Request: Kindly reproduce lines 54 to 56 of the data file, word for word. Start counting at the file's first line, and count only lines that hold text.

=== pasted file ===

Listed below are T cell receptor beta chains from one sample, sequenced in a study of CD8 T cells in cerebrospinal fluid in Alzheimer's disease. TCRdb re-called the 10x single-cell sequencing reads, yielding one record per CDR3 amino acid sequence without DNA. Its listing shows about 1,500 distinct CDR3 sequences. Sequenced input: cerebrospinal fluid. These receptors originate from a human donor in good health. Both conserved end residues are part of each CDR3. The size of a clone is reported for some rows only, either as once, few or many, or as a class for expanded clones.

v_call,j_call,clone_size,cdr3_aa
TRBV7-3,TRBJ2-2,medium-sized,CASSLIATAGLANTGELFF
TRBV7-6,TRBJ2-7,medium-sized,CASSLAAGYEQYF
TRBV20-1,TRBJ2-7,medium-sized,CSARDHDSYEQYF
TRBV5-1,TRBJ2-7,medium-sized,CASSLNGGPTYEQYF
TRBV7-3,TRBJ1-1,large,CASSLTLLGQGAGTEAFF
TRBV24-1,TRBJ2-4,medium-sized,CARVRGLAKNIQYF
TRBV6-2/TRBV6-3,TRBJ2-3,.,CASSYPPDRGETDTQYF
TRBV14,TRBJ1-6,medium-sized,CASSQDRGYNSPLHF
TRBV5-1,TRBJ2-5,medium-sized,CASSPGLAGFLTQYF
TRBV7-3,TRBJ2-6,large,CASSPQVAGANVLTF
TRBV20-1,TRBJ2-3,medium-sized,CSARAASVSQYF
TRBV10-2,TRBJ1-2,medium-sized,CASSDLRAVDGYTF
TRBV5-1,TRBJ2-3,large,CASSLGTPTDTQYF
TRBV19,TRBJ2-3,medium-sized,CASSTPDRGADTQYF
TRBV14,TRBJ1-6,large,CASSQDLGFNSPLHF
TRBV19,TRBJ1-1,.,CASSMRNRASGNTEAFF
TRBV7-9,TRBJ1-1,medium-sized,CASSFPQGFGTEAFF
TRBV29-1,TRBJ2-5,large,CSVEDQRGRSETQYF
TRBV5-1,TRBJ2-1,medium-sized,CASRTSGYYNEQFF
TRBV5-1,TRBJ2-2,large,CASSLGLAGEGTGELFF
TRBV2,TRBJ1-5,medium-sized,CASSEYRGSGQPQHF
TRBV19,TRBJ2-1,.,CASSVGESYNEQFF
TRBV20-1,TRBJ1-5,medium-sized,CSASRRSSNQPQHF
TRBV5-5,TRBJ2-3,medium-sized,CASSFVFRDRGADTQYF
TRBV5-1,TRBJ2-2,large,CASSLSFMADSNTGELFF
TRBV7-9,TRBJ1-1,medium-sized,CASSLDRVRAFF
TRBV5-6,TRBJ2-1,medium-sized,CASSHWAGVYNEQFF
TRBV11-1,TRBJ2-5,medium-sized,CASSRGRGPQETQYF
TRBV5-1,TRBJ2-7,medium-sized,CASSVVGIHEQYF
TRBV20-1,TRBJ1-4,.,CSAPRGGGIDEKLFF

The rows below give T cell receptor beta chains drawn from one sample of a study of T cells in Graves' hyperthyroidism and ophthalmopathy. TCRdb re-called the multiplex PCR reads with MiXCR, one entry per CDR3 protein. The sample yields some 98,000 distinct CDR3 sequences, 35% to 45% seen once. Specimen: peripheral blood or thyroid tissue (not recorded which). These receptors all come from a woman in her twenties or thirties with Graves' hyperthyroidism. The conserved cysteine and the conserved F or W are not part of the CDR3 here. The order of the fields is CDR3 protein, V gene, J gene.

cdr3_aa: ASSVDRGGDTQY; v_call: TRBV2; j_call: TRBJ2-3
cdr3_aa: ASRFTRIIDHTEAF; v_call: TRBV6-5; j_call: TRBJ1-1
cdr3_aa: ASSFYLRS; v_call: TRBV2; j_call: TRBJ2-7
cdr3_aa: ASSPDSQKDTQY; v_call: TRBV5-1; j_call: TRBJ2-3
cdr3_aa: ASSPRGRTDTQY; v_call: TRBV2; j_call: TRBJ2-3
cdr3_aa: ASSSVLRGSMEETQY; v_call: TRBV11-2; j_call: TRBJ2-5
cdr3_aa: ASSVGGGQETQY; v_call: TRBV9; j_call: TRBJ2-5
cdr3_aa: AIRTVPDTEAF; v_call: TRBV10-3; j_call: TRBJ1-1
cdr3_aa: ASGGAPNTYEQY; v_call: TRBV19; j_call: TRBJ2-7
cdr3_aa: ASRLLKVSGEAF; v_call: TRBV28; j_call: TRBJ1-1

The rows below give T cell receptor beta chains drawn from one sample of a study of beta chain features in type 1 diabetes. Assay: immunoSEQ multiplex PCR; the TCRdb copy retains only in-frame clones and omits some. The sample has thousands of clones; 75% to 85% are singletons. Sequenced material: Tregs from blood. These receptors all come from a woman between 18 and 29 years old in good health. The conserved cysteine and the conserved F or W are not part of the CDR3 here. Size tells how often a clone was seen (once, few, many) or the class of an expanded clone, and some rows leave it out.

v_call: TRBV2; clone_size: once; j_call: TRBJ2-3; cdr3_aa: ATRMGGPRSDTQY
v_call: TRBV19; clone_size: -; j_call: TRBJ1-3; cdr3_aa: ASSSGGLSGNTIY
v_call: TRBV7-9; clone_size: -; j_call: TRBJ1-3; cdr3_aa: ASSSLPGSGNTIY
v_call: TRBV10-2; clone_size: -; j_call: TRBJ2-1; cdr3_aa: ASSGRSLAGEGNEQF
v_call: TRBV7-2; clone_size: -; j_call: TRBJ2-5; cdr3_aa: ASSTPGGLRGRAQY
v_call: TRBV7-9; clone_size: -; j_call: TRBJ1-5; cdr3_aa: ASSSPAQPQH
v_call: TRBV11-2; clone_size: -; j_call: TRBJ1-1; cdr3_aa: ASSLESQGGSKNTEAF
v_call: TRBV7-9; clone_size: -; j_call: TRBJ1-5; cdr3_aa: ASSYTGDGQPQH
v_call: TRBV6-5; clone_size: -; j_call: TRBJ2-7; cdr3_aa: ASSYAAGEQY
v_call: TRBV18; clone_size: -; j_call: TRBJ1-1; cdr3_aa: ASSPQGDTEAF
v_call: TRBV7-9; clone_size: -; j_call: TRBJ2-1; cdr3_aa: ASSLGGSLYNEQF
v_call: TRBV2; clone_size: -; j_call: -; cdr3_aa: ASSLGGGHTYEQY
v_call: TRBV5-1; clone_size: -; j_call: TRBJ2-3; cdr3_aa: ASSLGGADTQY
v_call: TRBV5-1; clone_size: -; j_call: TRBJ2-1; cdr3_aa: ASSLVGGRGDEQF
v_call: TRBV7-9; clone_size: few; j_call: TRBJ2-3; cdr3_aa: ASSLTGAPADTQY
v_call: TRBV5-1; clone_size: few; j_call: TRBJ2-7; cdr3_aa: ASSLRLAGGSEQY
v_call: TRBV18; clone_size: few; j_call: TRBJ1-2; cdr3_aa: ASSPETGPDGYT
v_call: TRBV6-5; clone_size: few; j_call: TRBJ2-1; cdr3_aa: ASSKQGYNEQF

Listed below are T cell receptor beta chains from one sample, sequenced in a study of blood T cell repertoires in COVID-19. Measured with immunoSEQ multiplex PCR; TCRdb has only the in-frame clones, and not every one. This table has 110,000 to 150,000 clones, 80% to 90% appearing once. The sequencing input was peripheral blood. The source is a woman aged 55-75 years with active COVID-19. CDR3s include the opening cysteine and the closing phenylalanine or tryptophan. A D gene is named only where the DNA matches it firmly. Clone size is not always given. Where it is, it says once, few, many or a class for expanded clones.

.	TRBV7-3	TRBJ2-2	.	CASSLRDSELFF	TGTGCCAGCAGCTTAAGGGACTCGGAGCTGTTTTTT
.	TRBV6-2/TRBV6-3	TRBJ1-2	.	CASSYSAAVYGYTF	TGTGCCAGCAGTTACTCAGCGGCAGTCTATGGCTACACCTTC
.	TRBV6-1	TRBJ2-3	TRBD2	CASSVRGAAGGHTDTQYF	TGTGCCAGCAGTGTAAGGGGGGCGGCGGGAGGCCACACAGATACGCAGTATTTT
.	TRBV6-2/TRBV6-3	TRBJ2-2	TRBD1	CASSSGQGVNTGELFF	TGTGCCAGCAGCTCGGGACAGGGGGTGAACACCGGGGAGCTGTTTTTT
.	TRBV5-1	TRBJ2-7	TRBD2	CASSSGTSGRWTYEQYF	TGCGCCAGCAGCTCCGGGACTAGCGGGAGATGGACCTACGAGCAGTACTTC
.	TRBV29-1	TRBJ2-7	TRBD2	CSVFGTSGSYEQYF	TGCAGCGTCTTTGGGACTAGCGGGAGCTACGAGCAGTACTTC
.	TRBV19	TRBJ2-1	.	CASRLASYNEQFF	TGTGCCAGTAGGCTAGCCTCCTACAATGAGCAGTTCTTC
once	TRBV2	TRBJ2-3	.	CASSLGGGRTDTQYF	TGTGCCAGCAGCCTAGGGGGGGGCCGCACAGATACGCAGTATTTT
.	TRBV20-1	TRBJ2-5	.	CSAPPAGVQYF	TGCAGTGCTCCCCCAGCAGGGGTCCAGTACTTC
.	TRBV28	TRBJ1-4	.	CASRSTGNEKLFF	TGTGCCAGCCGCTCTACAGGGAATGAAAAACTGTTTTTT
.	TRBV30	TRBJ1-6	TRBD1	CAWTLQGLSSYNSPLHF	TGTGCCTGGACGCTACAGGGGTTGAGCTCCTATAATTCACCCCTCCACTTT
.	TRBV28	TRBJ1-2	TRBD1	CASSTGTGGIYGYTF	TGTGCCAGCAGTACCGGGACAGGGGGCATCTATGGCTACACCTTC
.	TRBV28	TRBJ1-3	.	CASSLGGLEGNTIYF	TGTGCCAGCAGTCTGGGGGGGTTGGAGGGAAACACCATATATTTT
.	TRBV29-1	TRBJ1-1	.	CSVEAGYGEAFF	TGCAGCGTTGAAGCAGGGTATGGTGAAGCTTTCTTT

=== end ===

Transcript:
v_call: TRBV18; clone_size: -; j_call: TRBJ1-1; cdr3_aa: ASSPQGDTEAF
v_call: TRBV7-9; clone_size: -; j_call: TRBJ2-1; cdr3_aa: ASSLGGSLYNEQF
v_call: TRBV2; clone_size: -; j_call: -; cdr3_aa: ASSLGGGHTYEQY